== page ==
New Jersey State Trooper Anthony Tezsla and his wife, Susan, could not be reached for comment. They have filed a negligence and wrongful death lawsuit in Burlington County Superior Court seeking unspecified damages from the drivers, their employers, and others involved in the handling and maintenance of the vehicles, saying the Feb. 16 crash in the small Burlington County community could have been avoided.
"This case involves a heartbreaking, preventable tragedy in which an overloaded dump truck traveling at an excessive speed failed to avoid a school bus loaded with children that failed to observe oncoming traffic before attempting to cross a high-speed intersection," the 25-page lawsuit says.
The lawsuit, filed two months after the accident, also says the state, county, township, and local school district had been put on notice that they could be sued for any liability they may have in the accident.
Last month, County Prosecutor Robert D. Bernardi said he would not seek an indictment against the bus driver, John Tieman, 67, of Beverly, or the truck driver, Michael Caporale, 38, of New Egypt, saying their conduct did "not rise to the required level of recklessness that would be needed to bring criminal charges." Bernardi based his conclusion on probes by his office and by the National Transportation Safety Board, which had begun a full-scale investigation and held a hearing last summer to report on its findings.
The crash occurred shortly after 8 a.m. as the bus carried 25 children to the Chesterfield Elementary School. The bus was hit in the back on the driver's side and spun into a utility pole. In addition to the two Tezsla girls, Jonathan Zdybel, 11, suffered serious injuries. Fourteen other children had minor injuries, according to authorities.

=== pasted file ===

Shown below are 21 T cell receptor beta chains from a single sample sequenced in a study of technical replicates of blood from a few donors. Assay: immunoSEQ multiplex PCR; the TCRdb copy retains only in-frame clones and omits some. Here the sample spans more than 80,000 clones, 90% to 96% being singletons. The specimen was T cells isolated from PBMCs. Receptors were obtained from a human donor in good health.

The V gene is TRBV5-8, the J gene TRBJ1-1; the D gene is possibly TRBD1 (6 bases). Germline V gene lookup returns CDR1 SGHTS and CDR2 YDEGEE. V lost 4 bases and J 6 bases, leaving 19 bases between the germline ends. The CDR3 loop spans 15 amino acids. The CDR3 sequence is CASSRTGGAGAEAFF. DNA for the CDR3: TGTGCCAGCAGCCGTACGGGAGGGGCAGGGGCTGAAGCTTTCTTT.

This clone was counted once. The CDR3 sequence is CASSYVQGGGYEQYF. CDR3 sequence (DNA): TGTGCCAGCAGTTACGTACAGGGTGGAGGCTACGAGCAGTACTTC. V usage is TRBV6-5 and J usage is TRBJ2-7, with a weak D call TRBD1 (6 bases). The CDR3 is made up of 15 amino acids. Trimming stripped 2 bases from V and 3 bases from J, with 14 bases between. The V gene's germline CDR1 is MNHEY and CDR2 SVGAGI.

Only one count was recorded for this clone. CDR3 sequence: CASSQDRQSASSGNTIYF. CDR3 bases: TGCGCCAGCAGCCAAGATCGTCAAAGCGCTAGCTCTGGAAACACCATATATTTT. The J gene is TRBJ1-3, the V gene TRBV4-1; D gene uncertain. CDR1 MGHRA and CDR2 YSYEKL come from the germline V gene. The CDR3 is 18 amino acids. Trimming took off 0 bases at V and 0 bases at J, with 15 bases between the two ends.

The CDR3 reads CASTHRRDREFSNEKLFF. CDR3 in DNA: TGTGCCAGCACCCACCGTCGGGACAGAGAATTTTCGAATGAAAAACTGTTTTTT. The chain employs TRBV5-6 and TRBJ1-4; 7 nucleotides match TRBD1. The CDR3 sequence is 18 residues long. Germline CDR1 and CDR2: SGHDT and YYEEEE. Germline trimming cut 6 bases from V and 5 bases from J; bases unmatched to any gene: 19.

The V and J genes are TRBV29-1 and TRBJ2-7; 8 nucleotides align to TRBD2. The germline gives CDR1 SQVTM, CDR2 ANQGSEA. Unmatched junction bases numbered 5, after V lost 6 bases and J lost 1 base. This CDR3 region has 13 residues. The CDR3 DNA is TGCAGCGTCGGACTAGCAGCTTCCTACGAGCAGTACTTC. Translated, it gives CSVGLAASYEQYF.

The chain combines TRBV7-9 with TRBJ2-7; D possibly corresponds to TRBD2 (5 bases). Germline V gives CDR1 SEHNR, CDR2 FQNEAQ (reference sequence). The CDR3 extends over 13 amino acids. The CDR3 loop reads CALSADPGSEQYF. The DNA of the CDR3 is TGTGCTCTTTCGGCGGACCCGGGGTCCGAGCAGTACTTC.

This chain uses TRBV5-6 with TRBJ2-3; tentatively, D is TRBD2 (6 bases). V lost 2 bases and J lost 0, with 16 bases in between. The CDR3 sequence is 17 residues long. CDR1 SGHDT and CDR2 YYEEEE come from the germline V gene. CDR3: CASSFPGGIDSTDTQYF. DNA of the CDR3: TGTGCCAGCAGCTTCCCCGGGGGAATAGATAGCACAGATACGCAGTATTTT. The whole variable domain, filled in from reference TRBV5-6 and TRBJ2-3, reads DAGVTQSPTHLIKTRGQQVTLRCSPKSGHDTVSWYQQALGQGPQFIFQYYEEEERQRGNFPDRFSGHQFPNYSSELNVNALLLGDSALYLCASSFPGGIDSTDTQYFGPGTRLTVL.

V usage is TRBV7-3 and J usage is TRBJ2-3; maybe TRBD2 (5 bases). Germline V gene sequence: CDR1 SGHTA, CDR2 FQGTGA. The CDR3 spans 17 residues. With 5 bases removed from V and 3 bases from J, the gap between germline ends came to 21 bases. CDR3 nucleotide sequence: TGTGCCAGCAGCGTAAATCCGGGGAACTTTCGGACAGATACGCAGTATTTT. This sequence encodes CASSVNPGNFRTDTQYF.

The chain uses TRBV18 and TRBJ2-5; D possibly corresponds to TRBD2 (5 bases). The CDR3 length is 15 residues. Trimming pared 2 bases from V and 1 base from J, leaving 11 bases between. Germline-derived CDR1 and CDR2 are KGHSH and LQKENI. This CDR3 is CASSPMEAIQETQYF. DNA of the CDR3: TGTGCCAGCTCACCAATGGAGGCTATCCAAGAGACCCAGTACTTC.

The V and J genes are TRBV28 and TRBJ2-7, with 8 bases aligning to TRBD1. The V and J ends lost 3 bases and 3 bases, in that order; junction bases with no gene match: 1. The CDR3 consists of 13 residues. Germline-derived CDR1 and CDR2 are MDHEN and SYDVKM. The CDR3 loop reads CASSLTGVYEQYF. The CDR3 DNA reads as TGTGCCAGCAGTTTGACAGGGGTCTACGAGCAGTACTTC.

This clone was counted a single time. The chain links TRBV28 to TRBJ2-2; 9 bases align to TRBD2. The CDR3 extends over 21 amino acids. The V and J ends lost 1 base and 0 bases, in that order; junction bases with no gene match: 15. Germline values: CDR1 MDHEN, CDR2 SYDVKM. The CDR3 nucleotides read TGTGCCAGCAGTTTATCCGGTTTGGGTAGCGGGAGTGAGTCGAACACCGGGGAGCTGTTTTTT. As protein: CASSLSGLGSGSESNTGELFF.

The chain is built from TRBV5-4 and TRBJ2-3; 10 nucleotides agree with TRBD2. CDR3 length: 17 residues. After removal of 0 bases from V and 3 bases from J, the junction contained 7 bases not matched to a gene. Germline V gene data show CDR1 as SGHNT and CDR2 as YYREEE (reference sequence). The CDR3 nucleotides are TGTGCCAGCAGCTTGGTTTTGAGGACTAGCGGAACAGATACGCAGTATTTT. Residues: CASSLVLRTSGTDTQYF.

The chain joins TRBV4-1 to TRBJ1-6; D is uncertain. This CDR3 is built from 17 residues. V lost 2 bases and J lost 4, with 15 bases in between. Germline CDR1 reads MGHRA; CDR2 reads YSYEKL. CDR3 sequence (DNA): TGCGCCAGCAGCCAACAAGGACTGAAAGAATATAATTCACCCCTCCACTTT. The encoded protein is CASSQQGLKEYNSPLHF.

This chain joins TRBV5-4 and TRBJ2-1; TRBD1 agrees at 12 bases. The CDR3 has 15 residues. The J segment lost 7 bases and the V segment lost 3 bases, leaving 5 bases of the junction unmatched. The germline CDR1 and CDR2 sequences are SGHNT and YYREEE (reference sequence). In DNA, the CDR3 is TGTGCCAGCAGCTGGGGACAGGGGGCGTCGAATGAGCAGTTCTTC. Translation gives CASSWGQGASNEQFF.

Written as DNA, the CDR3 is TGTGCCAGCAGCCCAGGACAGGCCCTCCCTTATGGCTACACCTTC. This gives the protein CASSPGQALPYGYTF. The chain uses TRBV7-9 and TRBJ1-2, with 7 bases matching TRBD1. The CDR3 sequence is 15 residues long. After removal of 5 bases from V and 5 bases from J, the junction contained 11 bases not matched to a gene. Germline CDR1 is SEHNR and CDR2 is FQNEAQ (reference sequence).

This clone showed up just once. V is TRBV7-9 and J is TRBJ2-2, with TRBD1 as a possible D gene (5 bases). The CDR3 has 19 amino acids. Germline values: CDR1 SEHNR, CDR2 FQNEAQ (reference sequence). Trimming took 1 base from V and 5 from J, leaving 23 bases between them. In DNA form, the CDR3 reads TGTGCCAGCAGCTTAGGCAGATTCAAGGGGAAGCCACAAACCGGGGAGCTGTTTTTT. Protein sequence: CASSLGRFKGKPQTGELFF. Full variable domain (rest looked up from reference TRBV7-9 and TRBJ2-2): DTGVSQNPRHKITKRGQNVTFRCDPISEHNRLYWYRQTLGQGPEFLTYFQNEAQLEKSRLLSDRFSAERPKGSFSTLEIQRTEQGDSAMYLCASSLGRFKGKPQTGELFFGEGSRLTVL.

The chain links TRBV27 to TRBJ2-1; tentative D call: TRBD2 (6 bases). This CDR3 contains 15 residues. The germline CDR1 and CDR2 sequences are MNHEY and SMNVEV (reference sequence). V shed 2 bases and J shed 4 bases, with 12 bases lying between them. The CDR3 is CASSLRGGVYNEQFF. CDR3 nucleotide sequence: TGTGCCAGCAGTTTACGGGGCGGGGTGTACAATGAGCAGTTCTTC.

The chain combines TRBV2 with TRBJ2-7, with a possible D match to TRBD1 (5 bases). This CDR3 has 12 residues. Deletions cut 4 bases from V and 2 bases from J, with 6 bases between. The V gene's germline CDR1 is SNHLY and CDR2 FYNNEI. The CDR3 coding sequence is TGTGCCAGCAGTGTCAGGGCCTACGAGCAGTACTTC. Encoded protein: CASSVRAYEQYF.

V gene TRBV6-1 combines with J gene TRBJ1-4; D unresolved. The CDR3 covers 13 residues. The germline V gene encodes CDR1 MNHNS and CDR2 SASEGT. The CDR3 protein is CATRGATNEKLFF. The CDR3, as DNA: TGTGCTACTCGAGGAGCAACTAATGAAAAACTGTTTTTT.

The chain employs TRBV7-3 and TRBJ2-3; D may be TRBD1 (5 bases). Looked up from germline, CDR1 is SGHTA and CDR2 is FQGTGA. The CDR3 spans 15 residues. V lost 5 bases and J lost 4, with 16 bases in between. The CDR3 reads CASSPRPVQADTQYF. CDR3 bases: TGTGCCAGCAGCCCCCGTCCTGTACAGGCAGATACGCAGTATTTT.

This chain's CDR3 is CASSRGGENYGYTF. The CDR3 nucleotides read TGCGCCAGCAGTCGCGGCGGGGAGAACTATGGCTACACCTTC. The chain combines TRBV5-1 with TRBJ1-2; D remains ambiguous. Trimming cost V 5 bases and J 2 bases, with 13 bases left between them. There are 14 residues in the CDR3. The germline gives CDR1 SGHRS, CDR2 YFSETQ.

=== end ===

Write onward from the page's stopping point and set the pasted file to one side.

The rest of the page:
Zdybel's parents and two other families whose children were on the bus also filed negligence lawsuits.
"Now we can start taking depositions because now there are no Fifth Amendment issues," said Beasley, referring to the drivers' rights to remain silent in a criminal matter. He said state Superior Court Judge Marc Baldwin, who sits in Mount Holly, had said he wanted to move the case along quickly and might schedule a trial for next year. Beasley said Baldwin last month ordered the four cases consolidated so subpoenas could be jointly issued and sworn statements scheduled.
The others named in the Tezsla lawsuit are GST Transport Corp., a Southampton firm that employed the school bus driver; and Herman's Trucking Inc., a Wrightstown company that had hired the truck driver. South State Inc. of Bridgeton and Wyndham Construction L.L.C. of Blackwood are also named for their role in loading the dump truck, which, according to the lawsuit, was overweight, exceeding gross-weight, tire-weight, and axle-weight limits.
The lawsuit says the bus driver had been on the job only three weeks and had "already prompted complaints from parents, who had reported Tieman for accelerating after children had begun boarding but before they had taken a seat, causing the children to fall in the aisle." The suit says Tieman was cited for failure to stop or yield for a flashing red light at Old York Road and County Route 528.
The National Transportation Safety Board also determined Tieman had been taking sedating medications and had had only five hours of sleep before the crash. He told the board he did not see the approaching truck.
Laurence T. Bennett, a Mount Laurel lawyer who represents Tieman and GST, could not be reached for comment.
The lawsuit also claims that the truck driver had a previous citation for reckless driving and that police issued him a summons after the accident for inadequate braking, carrying an excessive load, and failure to secure and cover the construction debris he was hauling. He told the board he saw the bus enter the intersection but could not stop in time.
Margolis Edelstein, the Mount Laurel law firm representing the trucking company, could not be reached for comment.